After almost three years of sobriety from the substances that destroyed his career, Herren has been on the anti-drug speaking circuit at high schools around New England, detailing the poor decisions that led to his expulsion from Boston College, exile from the NBA and near-death experience after tours of basketball duty everywhere from China to Iran.
Here are two of those decisions Herren has been sharing with high school athletes:
As a 14- or 15-year-old Durfee High freshman, Herren attended a party, where he and four friends took down a few drinks on a Friday night. When his curfew came calling, his head said to call his mother for a ride home, but his self esteem let his best friend drive him.
“I didn’t have the courage, I didn’t have the self-esteem to say, ‘You know what, guys? This drinking and driving isn’t cool, and I’m not going to be a part of it,'” said Herren. “I jumped in the back seat, got dropped off, and six or seven minutes later my best friend was dead.”
A few years after he failed to prevent his drunken best friend from getting behind a wheel and colliding with a telephone pole, Herren had become a Boston College-bound high school senior and one of 22 players selected to the McDonald’s All-American Game (along with three other former Celtics: Antoine Walker, Raef LaFrentz and Danny Fortson).
|Doc Rivers: This is what happens when our ‘butts got tight’||03.26.11 at 12:40 pm ET|
So – like any parent would with their misbehaving, unmotivated teenaged child – Doc Rivers has laid down the law.
He warned his kids, err his players, with five minutes left in Friday night’s sleepwalker against the Bobcats that if they won the game, fine, but you’re doing it on your own. Alas, the Celtics never recovered from blowing a 13-point lead, allowing the 28-42 Bobcats to go on a 16-0 run en route to a 83-81 win over the Celtics.
The natural first question afterward was whether Rivers was shocked. Rivers gave a qualified answered.
‘No, the way we’re playing shocks me,” Rivers said. “Our attitude shocks me. We’re just not ready to win any games right now the way we play, the way our approach is to basketball games. I told them that with about five minutes left. I said if we win great, you find your own way. Right now, I just think we’ve become very, very selfish. Not just as far as trying to get our own, but everything is about how we’re playing individually. Instead of how the team is playing. You can see it, a guy struggles, he pouts, he mopes. Everything is me, me, me on our team right now. Feeling sorry for themselves, instead of giving themselves to the team and playing.”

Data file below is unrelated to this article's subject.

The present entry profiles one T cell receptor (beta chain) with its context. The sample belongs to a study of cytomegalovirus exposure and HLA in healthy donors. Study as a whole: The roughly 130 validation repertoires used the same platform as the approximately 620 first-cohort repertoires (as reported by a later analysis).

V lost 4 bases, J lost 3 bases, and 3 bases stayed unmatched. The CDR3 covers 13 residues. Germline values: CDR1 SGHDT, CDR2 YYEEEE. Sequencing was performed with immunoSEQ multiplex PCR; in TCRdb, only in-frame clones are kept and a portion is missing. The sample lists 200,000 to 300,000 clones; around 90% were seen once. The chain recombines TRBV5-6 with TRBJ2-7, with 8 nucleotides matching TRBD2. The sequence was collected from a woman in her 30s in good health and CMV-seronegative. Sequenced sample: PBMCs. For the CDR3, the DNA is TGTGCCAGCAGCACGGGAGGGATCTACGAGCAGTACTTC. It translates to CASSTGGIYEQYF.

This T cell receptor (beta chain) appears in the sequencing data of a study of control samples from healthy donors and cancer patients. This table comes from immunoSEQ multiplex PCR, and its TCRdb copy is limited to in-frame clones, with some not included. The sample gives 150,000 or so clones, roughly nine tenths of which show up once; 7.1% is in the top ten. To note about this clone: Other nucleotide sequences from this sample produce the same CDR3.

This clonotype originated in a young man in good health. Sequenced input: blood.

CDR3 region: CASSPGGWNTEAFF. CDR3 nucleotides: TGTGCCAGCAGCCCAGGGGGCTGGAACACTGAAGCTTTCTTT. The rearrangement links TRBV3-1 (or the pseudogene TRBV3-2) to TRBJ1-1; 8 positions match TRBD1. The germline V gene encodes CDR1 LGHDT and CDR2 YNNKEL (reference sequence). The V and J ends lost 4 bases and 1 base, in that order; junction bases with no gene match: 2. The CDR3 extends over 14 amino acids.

And Rivers reiterated the ‘lack of urgency’ message delivered by Paul Pierce following Wednesday’s loss to Memphis.
“You can just see it manifest throughout the team,” Rivers said. “Until we can get through that we will continue to have results like we had tonight. Clearly should have won the game. I thought the starting unit in particular, came in casual in the fourth quarter, assuming they were going to win the game. No urgency. Then all of the sudden when the game got won, their butts got tight.
When you got that 11-point lead, the shots aren’t easy anymore. I always say it, you screw around with the game and the game will screw around with you. Either I’m doing a terrible job getting to them or right now they just aren’t there. I don’t know why, it’s my job to figure it out though.’
‘We deserve it,” Rivers said. “Everything they did we deserve. I’m not going to comment on individual plays. I just think we deserve everything that happened. It had nothing to do with soft. I could care less about their slumps. It’s not hard, you keep playing. You play hard. You’re not going to play well every night, but it can’t be about you. It’s got to be let me do something else to help the team.’
As for comparisons to last year when they suffered home-court losses to the Nets and Wizards late in the season, Rivers said they don’t hold water since it was he who was holding out his players.
‘Nothing like this. Last year I shut them down,” Rivers said. “They were injured. They’re not injured. They’re not playing well.”
Are they bored?
“Yeah, Yeah, I think so,” Rivers said, before pausing and adding, “Last year we lost Game 7 [NBA finals] on the road.’